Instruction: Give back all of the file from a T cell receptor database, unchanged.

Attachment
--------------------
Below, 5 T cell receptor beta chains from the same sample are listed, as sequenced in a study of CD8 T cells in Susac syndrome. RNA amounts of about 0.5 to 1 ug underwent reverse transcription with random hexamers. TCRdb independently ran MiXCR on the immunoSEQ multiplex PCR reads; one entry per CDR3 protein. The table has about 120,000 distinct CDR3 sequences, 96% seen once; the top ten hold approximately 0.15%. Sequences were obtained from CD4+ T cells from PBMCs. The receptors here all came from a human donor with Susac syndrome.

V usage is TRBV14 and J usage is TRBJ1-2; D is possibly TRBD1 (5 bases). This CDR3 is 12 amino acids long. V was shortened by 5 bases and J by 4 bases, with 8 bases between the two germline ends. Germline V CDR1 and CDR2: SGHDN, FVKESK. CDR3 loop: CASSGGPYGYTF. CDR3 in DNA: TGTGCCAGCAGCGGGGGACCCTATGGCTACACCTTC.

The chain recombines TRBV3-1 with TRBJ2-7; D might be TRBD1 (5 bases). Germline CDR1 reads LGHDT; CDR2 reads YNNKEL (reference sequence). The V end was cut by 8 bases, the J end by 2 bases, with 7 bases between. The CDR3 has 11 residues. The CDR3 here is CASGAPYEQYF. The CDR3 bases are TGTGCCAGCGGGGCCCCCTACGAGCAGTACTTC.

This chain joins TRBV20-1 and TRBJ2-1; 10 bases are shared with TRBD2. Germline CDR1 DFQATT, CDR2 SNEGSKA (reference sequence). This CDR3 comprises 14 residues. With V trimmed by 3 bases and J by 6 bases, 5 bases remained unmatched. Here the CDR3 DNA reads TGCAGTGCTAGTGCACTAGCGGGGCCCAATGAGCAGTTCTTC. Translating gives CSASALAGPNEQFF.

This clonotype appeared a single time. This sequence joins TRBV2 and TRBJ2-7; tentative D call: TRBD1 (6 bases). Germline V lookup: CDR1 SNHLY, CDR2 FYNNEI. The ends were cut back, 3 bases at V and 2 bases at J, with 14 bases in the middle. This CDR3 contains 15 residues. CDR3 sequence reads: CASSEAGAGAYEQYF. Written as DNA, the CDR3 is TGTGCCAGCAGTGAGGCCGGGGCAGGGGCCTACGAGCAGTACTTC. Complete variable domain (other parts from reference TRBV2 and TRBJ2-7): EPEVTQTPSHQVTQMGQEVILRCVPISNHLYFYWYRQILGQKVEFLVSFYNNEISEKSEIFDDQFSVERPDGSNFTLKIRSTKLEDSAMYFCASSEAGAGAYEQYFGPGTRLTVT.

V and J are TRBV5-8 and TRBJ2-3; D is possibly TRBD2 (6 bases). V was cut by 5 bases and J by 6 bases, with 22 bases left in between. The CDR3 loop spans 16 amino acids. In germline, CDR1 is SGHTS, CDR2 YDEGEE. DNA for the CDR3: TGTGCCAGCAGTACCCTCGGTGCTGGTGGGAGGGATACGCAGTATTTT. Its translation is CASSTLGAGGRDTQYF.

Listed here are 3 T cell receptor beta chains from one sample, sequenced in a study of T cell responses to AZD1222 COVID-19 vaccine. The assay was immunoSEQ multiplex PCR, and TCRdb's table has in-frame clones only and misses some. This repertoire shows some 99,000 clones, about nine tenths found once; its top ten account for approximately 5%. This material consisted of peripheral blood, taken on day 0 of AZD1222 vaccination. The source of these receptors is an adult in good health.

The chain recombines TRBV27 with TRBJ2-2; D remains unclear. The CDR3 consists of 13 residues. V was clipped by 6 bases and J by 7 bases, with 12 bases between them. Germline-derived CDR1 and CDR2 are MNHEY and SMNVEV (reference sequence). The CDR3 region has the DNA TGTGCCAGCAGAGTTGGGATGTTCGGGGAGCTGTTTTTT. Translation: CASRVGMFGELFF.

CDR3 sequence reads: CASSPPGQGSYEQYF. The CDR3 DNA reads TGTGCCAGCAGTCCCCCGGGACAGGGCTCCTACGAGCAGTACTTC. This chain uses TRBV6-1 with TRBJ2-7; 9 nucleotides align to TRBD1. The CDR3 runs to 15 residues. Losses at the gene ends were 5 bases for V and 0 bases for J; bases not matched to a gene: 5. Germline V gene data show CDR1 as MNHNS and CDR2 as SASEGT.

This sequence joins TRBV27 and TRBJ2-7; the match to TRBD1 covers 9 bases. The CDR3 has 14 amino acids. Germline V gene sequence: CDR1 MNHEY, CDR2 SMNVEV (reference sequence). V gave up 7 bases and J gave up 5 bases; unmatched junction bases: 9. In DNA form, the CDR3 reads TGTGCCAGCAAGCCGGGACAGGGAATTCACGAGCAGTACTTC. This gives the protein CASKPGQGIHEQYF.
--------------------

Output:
Below, 5 T cell receptor beta chains from the same sample are listed, as sequenced in a study of CD8 T cells in Susac syndrome. RNA amounts of about 0.5 to 1 ug underwent reverse transcription with random hexamers. TCRdb independently ran MiXCR on the immunoSEQ multiplex PCR reads; one entry per CDR3 protein. The table has about 120,000 distinct CDR3 sequences, 96% seen once; the top ten hold approximately 0.15%. Sequences were obtained from CD4+ T cells from PBMCs. The receptors here all came from a human donor with Susac syndrome.

V usage is TRBV14 and J usage is TRBJ1-2; D is possibly TRBD1 (5 bases). This CDR3 is 12 amino acids long. V was shortened by 5 bases and J by 4 bases, with 8 bases between the two germline ends. Germline V CDR1 and CDR2: SGHDN, FVKESK. CDR3 loop: CASSGGPYGYTF. CDR3 in DNA: TGTGCCAGCAGCGGGGGACCCTATGGCTACACCTTC.

The chain recombines TRBV3-1 with TRBJ2-7; D might be TRBD1 (5 bases). Germline CDR1 reads LGHDT; CDR2 reads YNNKEL (reference sequence). The V end was cut by 8 bases, the J end by 2 bases, with 7 bases between. The CDR3 has 11 residues. The CDR3 here is CASGAPYEQYF. The CDR3 bases are TGTGCCAGCGGGGCCCCCTACGAGCAGTACTTC.

This chain joins TRBV20-1 and TRBJ2-1; 10 bases are shared with TRBD2. Germline CDR1 DFQATT, CDR2 SNEGSKA (reference sequence). This CDR3 comprises 14 residues. With V trimmed by 3 bases and J by 6 bases, 5 bases remained unmatched. Here the CDR3 DNA reads TGCAGTGCTAGTGCACTAGCGGGGCCCAATGAGCAGTTCTTC. Translating gives CSASALAGPNEQFF.

This clonotype appeared a single time. This sequence joins TRBV2 and TRBJ2-7; tentative D call: TRBD1 (6 bases). Germline V lookup: CDR1 SNHLY, CDR2 FYNNEI. The ends were cut back, 3 bases at V and 2 bases at J, with 14 bases in the middle. This CDR3 contains 15 residues. CDR3 sequence reads: CASSEAGAGAYEQYF. Written as DNA, the CDR3 is TGTGCCAGCAGTGAGGCCGGGGCAGGGGCCTACGAGCAGTACTTC. Complete variable domain (other parts from reference TRBV2 and TRBJ2-7): EPEVTQTPSHQVTQMGQEVILRCVPISNHLYFYWYRQILGQKVEFLVSFYNNEISEKSEIFDDQFSVERPDGSNFTLKIRSTKLEDSAMYFCASSEAGAGAYEQYFGPGTRLTVT.

V and J are TRBV5-8 and TRBJ2-3; D is possibly TRBD2 (6 bases). V was cut by 5 bases and J by 6 bases, with 22 bases left in between. The CDR3 loop spans 16 amino acids. In germline, CDR1 is SGHTS, CDR2 YDEGEE. DNA for the CDR3: TGTGCCAGCAGTACCCTCGGTGCTGGTGGGAGGGATACGCAGTATTTT. Its translation is CASSTLGAGGRDTQYF.

Listed here are 3 T cell receptor beta chains from one sample, sequenced in a study of T cell responses to AZD1222 COVID-19 vaccine. The assay was immunoSEQ multiplex PCR, and TCRdb's table has in-frame clones only and misses some. This repertoire shows some 99,000 clones, about nine tenths found once; its top ten account for approximately 5%. This material consisted of peripheral blood, taken on day 0 of AZD1222 vaccination. The source of these receptors is an adult in good health.

The chain recombines TRBV27 with TRBJ2-2; D remains unclear. The CDR3 consists of 13 residues. V was clipped by 6 bases and J by 7 bases, with 12 bases between them. Germline-derived CDR1 and CDR2 are MNHEY and SMNVEV (reference sequence). The CDR3 region has the DNA TGTGCCAGCAGAGTTGGGATGTTCGGGGAGCTGTTTTTT. Translation: CASRVGMFGELFF.

CDR3 sequence reads: CASSPPGQGSYEQYF. The CDR3 DNA reads TGTGCCAGCAGTCCCCCGGGACAGGGCTCCTACGAGCAGTACTTC. This chain uses TRBV6-1 with TRBJ2-7; 9 nucleotides align to TRBD1. The CDR3 runs to 15 residues. Losses at the gene ends were 5 bases for V and 0 bases for J; bases not matched to a gene: 5. Germline V gene data show CDR1 as MNHNS and CDR2 as SASEGT.

This sequence joins TRBV27 and TRBJ2-7; the match to TRBD1 covers 9 bases. The CDR3 has 14 amino acids. Germline V gene sequence: CDR1 MNHEY, CDR2 SMNVEV (reference sequence). V gave up 7 bases and J gave up 5 bases; unmatched junction bases: 9. In DNA form, the CDR3 reads TGTGCCAGCAAGCCGGGACAGGGAATTCACGAGCAGTACTTC. This gives the protein CASKPGQGIHEQYF.